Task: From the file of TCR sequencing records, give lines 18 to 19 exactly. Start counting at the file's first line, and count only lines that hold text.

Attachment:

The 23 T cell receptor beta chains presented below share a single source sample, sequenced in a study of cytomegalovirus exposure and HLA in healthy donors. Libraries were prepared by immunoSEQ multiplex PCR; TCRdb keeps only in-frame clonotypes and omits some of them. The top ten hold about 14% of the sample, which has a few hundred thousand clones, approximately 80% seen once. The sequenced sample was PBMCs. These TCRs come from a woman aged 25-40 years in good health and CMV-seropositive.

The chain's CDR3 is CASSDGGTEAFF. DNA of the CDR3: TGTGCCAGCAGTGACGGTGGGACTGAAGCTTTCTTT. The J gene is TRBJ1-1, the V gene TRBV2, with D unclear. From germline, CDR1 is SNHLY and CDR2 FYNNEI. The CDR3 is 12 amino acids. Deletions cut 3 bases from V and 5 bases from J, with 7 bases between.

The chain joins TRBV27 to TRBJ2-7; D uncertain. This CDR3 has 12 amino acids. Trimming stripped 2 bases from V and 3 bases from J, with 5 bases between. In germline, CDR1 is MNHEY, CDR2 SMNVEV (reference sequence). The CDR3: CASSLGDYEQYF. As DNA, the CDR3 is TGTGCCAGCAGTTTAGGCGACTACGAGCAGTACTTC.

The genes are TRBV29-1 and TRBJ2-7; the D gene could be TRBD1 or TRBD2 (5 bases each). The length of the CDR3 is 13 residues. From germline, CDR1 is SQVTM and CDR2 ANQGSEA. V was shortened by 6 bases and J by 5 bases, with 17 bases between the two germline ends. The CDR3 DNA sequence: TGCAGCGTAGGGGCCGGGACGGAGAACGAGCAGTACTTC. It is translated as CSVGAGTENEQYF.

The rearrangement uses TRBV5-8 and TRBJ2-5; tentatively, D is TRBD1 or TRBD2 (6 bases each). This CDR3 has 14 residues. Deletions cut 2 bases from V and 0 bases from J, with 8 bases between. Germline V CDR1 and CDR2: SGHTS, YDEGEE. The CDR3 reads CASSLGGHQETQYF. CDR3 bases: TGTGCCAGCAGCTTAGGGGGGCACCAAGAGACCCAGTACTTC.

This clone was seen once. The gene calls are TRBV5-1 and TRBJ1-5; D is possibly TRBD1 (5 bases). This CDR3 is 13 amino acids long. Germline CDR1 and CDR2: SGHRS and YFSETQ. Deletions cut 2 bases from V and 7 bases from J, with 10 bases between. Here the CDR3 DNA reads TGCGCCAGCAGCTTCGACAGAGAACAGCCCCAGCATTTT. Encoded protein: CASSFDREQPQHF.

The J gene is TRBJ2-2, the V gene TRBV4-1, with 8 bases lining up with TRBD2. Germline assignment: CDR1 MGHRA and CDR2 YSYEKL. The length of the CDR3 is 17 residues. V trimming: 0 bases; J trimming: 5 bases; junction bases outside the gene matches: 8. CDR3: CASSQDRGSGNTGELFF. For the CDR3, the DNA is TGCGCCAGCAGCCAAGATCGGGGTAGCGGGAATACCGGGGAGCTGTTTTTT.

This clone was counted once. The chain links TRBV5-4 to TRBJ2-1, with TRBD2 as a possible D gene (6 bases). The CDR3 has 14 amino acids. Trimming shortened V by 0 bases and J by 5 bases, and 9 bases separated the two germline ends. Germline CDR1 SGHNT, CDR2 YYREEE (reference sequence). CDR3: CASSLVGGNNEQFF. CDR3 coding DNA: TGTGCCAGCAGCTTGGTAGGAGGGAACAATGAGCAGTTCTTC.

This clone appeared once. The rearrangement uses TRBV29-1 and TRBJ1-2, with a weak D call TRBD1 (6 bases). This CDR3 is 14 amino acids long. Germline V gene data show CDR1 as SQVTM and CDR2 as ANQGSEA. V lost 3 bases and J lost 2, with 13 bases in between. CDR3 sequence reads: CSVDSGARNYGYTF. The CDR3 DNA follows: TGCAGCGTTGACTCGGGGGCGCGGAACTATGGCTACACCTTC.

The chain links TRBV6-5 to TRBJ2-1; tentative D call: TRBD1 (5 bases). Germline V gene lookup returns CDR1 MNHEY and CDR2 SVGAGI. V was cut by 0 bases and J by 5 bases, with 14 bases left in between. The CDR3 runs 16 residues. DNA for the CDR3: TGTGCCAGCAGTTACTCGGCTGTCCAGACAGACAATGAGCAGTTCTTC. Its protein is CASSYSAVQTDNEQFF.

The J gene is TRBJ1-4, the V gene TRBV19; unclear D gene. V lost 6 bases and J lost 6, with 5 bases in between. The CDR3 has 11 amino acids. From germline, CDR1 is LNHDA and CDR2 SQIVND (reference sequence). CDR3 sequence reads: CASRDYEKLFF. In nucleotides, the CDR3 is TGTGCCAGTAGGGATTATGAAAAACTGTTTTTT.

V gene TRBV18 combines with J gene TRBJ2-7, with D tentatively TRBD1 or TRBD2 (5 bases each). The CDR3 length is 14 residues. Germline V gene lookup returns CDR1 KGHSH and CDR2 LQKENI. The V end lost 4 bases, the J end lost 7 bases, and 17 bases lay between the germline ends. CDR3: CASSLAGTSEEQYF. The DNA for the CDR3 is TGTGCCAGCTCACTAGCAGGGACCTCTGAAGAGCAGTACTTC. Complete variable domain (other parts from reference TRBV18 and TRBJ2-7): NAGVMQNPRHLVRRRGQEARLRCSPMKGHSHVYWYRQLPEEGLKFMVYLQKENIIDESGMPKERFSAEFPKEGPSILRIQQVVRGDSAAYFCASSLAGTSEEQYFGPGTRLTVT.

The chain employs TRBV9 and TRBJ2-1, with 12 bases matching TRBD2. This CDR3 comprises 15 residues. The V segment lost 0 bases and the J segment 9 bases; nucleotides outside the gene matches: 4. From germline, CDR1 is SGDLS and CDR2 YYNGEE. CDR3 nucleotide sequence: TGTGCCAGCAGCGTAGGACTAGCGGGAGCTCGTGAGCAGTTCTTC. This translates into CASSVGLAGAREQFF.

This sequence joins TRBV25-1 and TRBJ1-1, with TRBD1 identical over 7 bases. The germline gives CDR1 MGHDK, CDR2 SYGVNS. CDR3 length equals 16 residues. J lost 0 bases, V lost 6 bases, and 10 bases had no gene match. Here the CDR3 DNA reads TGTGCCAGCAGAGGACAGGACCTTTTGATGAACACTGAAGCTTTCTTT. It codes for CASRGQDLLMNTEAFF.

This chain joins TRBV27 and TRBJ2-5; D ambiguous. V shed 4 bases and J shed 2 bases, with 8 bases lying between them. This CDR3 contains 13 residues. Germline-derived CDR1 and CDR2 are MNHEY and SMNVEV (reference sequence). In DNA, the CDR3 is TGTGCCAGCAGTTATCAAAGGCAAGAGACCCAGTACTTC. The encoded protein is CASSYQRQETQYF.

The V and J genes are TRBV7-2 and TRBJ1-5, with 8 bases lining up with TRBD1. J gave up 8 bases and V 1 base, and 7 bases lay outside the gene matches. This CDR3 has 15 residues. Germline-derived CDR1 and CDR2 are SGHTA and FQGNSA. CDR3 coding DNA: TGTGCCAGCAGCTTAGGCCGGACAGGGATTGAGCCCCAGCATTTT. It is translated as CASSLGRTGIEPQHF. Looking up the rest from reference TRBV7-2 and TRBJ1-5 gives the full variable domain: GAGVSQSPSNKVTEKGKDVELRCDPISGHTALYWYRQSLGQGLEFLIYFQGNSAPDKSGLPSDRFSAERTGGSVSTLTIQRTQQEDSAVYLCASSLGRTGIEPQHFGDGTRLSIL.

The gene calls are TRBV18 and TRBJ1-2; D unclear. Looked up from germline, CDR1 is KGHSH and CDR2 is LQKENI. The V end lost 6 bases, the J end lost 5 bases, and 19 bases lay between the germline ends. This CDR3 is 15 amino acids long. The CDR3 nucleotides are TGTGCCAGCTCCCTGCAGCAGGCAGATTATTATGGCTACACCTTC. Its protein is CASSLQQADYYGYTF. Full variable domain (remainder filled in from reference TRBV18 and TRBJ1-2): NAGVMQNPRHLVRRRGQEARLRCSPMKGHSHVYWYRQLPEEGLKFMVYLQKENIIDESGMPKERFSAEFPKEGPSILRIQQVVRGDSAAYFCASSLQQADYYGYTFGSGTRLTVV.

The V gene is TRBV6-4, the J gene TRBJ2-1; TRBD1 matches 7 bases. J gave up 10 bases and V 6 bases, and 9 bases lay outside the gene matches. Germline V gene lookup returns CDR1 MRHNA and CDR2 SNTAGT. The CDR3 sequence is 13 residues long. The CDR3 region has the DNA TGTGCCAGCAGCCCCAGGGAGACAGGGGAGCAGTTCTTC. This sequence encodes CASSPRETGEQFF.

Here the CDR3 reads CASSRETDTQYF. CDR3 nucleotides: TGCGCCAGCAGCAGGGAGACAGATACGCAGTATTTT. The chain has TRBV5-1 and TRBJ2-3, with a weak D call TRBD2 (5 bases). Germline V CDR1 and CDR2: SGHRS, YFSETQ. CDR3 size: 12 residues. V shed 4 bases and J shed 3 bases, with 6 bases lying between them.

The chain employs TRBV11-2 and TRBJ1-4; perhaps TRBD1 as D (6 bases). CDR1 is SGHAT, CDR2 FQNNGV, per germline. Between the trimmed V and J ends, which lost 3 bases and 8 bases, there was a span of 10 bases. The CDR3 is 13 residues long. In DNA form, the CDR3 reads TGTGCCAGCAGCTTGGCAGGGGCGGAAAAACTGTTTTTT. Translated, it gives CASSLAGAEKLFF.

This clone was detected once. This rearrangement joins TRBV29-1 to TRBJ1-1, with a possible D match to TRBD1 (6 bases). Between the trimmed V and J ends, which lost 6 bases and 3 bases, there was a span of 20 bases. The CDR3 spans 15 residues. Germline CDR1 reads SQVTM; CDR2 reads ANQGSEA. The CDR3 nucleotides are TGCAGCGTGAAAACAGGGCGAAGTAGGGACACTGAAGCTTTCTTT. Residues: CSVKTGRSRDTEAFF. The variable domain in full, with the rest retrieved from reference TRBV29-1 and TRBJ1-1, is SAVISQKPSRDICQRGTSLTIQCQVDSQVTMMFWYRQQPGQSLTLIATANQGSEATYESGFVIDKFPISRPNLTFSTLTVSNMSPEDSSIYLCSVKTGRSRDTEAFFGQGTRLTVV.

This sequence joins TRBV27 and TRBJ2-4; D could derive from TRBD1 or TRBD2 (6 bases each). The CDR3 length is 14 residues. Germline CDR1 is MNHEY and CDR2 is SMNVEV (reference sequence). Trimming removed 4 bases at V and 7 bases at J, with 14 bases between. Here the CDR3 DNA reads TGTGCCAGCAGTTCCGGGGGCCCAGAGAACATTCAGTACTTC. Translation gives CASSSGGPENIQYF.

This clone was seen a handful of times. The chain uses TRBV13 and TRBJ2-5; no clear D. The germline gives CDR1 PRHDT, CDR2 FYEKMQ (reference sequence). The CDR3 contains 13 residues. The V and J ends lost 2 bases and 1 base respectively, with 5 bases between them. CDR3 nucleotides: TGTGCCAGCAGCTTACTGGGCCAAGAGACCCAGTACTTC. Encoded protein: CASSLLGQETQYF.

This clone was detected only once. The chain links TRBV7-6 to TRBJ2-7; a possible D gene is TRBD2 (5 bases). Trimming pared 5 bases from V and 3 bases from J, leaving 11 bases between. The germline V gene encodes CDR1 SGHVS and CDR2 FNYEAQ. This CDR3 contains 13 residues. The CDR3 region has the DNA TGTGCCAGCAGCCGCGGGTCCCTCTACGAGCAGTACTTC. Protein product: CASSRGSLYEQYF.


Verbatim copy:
The V gene is TRBV6-4, the J gene TRBJ2-1; TRBD1 matches 7 bases. J gave up 10 bases and V 6 bases, and 9 bases lay outside the gene matches. Germline V gene lookup returns CDR1 MRHNA and CDR2 SNTAGT. The CDR3 sequence is 13 residues long. The CDR3 region has the DNA TGTGCCAGCAGCCCCAGGGAGACAGGGGAGCAGTTCTTC. This sequence encodes CASSPRETGEQFF.

Here the CDR3 reads CASSRETDTQYF. CDR3 nucleotides: TGCGCCAGCAGCAGGGAGACAGATACGCAGTATTTT. The chain has TRBV5-1 and TRBJ2-3, with a weak D call TRBD2 (5 bases). Germline V CDR1 and CDR2: SGHRS, YFSETQ. CDR3 size: 12 residues. V shed 4 bases and J shed 3 bases, with 6 bases lying between them.